Given their proclivity for aviation and military-inspired models, it can be easy to forget that Hamilton Watch 500 has a proven wild side. It’s true, the same company that makes the Khaki Field, the Intra-matic 38, and the Jazzmaster, also makes the eccentric Face 2 Face. Born as an out-of-this-world tribute to Hamilton’s involvement in films like Interstellar and 2001: A Space Odyssey, the new Hamilton ODC X-03, like the X-02 before it, features three movements to display three distinct time zones. With Jupiter proudly forming the base of its dial, the Hamilton ODC X-03 is no field watch – at least not for any fields here on earth.
No matter which way you look at it, the Hamilton Watches Used ODC X-03 is undeniably a bold design for Hamilton. Measuring 49mm x 52mm, the Hamilton ODC X-03’s case is made of titanium with a black PVD coating. With an anti-reflective sapphire crystal, 100m water resistance, and a black textile strap, the Hamilton ODC X-03 is equal parts sports watch and art piece. Having been designed by Nathan Crowley, the Oscar-nominated production designer for the film Interstellar, the Hamilton ODC X-03 is a tribute to the Endurance spaceship featured in the film.
Each with their own time zone, the three separate subdials seem to be orbiting a 3D printed Jupiter, and the Hamilton ODC X-03’s dial is an eye catching mix of orange, whites, and blacks. This eccentric design is mirrored by an unconventional use of three movements, each controlled by its own crown. With one automatic and two quartz movements, the Hamilton ODC X-03 displays local, home, and UTC time. Local time is managed by an ETA 2671 Swiss automatic movement, a 4Hz movement popular in ladies watches for its small size. The UTC and home time displays are managed by distinct ETA 901.001 quartz movements, each showing 12-hour displays that can be read in conjunction with the minutes from the main local time display.
To preserve the shape of the case and the general design language, the Hamilton ODC X-03 features a trio of interesting crowns. The crown design features a small hinged arm that folds flush with the case when not in use. To set the time on any of the movements just pop out the arm and turn it to control the crown. The design is not only a good fit for the overall look of the Hamilton ODC X-03, it is also a clever solution to the issue of using smaller crowns that can hide within the case edge without compromising the user experience of setting the time.
The bigger problem for me is the thickness. Hamilton didn’t reveal the depth but it must be around 14mm or so, and that is too thick for a watch like this. Remember, a Rolex Submariner is about 13mm. But I guess that can not be helped considering it has an automatic-winding movement (more about the movement later). The fantastic thing about the Intra-Matic 68’s rather beefy case is that the water resistance. When I first saw the opinion, I thought it would only be 50 meters tops, however, Hamilton says that the Intra-Matic 68 can perform 100 meters. This really is a refreshing change from the normal 30 or 50 yards that we frequently receive from a dressy chronograph watch, and to not mention that chronographs are also notoriously more difficult to create water-resistant. In the real world, this means you can take the Intra-Matic 68 swimming, but you would most likely need to replace the black leather strap if you want to do so. The Hamilton Intra-Matic 68 includes a vintage-looking semi-perforated black leather strap that is rather pleasant and that I won’t want to ruin it by getting it wet.That’s not to say it has been completely destroyed by its large case. Oh no. It still looks good of course, but like I said when I first wrote about the Intra-Matic 68 when it was announced, when Hamilton had published it in 39mm or 40mm, it would have been perfect. However, I guess that is just me and what other old-school watch lovers may believe. And to be absolutely clear, 42mm with this bit is still not too bad, because at least all other components of this case and dial are in proportion.Speaking of the dialup, it is straightforward, tidy, and incredibly attractive. It has a reverse panda dial using a black background and an off-white tachymeter and registers. The tachymeter scale runs across the circumference of the dial and the two registers are well placed and also feature subtle graining for a little contrast.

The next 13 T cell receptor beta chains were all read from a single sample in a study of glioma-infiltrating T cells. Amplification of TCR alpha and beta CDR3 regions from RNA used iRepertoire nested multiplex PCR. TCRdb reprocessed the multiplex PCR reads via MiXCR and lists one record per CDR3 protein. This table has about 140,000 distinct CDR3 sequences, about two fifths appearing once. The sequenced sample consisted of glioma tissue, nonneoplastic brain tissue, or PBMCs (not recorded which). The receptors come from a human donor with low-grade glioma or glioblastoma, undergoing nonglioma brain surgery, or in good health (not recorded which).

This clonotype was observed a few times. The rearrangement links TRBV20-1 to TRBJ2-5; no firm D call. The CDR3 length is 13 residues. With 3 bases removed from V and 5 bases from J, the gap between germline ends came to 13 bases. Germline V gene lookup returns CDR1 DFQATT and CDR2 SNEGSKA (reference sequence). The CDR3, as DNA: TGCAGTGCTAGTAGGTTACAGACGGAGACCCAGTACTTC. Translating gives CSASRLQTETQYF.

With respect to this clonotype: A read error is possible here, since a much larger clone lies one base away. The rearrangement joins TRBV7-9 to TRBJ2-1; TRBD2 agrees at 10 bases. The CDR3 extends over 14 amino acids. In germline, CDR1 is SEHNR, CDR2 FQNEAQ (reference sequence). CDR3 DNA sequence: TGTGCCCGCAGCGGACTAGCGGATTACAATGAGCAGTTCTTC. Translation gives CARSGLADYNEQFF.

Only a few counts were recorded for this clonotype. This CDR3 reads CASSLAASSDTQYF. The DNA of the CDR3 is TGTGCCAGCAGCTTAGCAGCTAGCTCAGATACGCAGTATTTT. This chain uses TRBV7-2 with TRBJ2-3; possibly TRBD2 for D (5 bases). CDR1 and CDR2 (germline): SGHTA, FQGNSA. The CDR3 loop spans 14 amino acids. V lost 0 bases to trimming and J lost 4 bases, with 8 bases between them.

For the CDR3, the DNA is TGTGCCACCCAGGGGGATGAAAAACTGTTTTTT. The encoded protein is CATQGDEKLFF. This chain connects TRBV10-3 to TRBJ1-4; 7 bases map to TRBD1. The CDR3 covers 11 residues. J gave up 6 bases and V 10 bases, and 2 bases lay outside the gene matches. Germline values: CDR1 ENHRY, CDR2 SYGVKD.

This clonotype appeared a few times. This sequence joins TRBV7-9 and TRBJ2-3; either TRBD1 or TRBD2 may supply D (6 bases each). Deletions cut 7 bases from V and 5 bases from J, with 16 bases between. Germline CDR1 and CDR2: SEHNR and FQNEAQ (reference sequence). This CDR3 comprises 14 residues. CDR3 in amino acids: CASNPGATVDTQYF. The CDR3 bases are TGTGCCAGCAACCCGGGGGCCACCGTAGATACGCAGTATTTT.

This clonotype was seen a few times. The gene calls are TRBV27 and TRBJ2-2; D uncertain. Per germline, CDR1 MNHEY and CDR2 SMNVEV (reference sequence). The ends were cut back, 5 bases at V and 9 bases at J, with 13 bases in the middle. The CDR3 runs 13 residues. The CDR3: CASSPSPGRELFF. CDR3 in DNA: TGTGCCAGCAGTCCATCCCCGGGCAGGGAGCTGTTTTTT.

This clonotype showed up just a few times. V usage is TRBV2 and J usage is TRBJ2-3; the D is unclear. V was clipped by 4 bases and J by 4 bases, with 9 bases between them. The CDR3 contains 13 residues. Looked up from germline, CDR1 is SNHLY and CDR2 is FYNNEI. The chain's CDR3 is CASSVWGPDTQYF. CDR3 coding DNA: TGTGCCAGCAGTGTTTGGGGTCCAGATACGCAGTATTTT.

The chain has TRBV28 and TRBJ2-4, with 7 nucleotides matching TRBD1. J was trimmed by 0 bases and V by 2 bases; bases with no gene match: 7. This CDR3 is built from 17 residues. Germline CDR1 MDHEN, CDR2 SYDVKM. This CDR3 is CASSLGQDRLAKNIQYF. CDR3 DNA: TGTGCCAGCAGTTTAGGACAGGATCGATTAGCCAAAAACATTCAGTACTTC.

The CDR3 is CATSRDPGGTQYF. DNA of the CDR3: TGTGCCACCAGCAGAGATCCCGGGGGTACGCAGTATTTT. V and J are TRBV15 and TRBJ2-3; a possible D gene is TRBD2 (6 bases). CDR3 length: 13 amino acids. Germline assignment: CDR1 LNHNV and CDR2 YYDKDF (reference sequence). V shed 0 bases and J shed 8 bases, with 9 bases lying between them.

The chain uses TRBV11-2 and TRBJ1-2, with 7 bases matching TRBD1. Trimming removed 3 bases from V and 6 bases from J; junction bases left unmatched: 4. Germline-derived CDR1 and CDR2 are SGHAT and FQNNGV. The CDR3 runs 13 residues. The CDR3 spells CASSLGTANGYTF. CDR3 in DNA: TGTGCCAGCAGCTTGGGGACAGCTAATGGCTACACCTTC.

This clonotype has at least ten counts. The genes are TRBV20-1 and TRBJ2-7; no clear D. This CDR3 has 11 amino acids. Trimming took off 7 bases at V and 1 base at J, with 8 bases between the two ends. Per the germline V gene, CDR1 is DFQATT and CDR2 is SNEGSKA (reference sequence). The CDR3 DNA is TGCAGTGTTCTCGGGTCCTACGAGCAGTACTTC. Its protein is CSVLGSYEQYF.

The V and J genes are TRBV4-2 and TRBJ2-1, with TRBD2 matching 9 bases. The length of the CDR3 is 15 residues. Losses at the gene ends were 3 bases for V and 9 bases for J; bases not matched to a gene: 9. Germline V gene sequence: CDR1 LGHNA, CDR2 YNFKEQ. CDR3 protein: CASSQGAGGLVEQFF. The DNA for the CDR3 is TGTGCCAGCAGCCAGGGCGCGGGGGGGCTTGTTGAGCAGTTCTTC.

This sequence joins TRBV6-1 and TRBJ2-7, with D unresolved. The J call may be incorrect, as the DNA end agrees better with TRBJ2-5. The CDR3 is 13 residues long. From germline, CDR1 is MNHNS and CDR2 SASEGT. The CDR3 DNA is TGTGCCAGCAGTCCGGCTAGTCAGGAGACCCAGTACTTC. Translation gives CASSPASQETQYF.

Limited to 999 pieces and costing 3,500 CHF, the Hamilton ODC X-03 is a fitting and other-worldly expression of Hamilton’s involvement with some of the most famous space movies in the history of film. Big, bold, and boasting an interesting feature set, the Hamilton ODC X-03 is a great example of Hamilton’s wild side and a pleasant contrast to their more widely known watches. hamiltonwatch.com